His unity government plan was rejected by Anwar’s camp, which said it would only create a “Mahathir government” that is not accountable to the people and unsustainable.

Anwar said lawmakers from the three remaining parties in his alliance have nominated him as the prime minister after Mahathir rejected their offer to restore their former government. He has said they will wait for the king’s decision. His camp still controls 41% of parliamentary seats but could be the largest bloc after two key Malay opposition parties withdrew their support for Mahathir.

Anwar was Mahathir’s deputy during Mahathir’s first stint in office in the 1990s, but he was sacked following a power struggle and later jailed on sodomy and corruption charges that he said were trumped up. Anwar led a reform movement that helped built a fledgling opposition but was jailed a second time for sodomy in 2014 in a move he said was aimed at killing his political career.

Story continues below advertisement

Mahathir, who retired in 2003 after 22 years in power, made a comeback in 2016 spurred by anger over a massive graft scandal involving a state investment fund. Mahathir and Anwar reconciled and forged an alliance that won a historic vote in 2018 that ushered in the first change of government since independence from Britain in 1957. But their relationship remained uneasy as Mahathir refused to set a time frame to hand over power to Anwar.

Our Morning Update and Evening Update newsletters are written by Globe editors, giving you a concise summary of the day’s most important headlines. Sign up today.

Report an error
Due to technical reasons, we have temporarily removed commenting from our articles. We hope to have this fixed soon. Thank you for your patience. If you are looking to give feedback on our new site, please send it along to feedback@globeandmail.com. If you want to write a letter to the editor, please forward to letters@globeandmail.com.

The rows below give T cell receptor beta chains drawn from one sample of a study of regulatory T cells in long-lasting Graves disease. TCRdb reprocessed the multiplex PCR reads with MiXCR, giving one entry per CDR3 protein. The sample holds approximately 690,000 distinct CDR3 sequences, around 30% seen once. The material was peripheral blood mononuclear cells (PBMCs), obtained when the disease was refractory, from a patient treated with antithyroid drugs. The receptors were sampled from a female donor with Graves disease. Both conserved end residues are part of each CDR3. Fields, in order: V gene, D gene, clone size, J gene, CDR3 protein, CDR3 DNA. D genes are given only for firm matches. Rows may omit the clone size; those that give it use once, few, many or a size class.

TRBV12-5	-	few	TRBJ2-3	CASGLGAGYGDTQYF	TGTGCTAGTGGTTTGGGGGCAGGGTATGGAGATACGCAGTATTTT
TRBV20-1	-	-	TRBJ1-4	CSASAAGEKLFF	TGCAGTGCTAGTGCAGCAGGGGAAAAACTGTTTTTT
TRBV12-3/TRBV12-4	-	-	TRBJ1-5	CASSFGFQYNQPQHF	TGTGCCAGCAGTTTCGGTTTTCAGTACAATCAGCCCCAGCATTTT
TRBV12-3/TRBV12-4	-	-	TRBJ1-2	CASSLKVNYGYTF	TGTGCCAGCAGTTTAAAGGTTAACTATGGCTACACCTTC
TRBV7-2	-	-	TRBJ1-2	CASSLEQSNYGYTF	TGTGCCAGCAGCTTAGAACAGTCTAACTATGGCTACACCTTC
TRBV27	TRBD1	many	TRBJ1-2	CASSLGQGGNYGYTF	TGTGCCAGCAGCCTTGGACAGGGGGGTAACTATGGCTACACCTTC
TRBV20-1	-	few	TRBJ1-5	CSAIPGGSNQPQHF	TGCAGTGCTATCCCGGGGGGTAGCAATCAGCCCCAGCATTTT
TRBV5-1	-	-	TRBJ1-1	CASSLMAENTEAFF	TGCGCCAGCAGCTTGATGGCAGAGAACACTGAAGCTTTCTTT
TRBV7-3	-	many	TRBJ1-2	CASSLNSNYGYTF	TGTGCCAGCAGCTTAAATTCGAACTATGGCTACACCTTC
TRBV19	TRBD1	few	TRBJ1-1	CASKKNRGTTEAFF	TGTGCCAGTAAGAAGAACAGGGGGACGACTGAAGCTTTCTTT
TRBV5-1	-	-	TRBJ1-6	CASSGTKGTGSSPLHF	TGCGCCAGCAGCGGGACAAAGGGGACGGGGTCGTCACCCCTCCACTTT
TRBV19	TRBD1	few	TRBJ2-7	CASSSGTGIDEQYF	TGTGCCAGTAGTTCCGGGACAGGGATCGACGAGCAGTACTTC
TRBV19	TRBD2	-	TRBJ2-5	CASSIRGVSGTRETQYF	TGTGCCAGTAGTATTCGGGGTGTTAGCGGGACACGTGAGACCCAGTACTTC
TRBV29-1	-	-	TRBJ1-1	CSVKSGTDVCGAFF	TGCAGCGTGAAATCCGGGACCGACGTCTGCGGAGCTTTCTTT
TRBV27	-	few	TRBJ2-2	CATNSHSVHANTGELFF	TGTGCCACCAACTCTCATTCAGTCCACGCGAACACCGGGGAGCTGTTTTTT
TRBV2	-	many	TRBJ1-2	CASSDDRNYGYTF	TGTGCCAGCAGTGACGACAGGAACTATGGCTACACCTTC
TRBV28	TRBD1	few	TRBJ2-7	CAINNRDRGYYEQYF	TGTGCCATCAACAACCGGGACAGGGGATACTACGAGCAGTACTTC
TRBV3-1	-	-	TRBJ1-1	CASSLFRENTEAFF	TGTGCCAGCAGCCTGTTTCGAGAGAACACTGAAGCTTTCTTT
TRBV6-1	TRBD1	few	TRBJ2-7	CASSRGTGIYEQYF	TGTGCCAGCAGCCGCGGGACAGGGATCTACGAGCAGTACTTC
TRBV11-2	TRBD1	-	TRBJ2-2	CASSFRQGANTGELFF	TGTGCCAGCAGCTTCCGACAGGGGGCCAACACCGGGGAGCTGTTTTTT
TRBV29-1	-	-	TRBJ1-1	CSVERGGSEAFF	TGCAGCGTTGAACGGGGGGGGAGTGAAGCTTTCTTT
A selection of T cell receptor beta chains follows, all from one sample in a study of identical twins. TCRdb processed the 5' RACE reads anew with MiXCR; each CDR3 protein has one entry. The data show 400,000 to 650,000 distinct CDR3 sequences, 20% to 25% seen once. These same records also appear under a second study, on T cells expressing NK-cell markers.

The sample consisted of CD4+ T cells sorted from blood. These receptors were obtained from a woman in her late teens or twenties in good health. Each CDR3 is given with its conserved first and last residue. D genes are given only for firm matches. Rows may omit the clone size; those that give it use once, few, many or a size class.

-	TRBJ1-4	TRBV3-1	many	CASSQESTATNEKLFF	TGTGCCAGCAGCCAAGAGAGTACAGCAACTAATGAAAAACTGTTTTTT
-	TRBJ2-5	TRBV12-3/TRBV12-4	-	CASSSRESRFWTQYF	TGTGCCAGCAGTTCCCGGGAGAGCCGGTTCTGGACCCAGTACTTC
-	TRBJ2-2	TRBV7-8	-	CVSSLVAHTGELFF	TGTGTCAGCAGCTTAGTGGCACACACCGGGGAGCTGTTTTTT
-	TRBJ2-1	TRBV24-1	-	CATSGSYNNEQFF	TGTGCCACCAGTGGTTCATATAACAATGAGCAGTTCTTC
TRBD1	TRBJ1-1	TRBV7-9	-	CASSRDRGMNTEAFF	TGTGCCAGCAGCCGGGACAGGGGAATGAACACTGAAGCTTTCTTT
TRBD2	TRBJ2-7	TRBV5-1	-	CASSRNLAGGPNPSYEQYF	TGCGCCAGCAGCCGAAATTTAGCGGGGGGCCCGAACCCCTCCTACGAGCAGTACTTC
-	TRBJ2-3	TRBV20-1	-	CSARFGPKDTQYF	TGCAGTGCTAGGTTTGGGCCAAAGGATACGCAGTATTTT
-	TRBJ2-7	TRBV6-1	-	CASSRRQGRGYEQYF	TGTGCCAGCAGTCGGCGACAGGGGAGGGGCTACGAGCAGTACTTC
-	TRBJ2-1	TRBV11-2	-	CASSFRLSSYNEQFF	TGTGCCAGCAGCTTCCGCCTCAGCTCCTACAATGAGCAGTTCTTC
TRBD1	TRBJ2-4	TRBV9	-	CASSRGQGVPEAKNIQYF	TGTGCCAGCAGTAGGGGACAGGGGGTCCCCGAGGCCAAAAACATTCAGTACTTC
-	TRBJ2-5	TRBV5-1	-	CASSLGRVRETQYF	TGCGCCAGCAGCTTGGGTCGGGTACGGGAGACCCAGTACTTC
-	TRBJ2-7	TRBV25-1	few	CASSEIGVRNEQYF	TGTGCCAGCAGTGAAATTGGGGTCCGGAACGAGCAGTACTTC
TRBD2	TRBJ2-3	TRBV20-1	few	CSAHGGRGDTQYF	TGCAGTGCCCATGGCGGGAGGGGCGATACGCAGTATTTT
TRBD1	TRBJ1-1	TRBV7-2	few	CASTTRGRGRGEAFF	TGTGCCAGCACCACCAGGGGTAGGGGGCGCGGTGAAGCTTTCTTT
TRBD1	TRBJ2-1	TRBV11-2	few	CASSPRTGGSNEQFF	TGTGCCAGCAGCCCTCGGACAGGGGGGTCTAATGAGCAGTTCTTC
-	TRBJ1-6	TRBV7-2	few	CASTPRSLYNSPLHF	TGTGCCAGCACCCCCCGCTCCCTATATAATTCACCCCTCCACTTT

Welcome to The Globe and Mail’s comment community. This is a space where subscribers can engage with each other and Globe staff. Non-subscribers can read and sort comments but will not be able to engage with them in any way. Click here to subscribe.

If you would like to write a letter to the editor, please forward it to letters@globeandmail.com. Readers can also interact with The Globe on Facebook and Twitter .

Welcome to The Globe and Mail’s comment community. This is a space where subscribers can engage with each other and Globe staff. Non-subscribers can read and sort comments but will not be able to engage with them in any way. Click here to subscribe.

If you would like to write a letter to the editor, please forward it to letters@globeandmail.com. Readers can also interact with The Globe on Facebook and Twitter .

Welcome to The Globe and Mail’s comment community. This is a space where subscribers can engage with each other and Globe staff.

We aim to create a safe and valuable space for discussion and debate. That means:

  • Treat others as you wish to be treated
  • Criticize ideas, not people
  • Stay on topic
  • Avoid the use of toxic and offensive language
  • Flag bad behaviour

Comments that violate our community guidelines will be removed.

Read our community guidelines here

Discussion loading ...

To view this site properly, enable cookies in your browser. Read our privacy policy to learn more.
How to enable cookies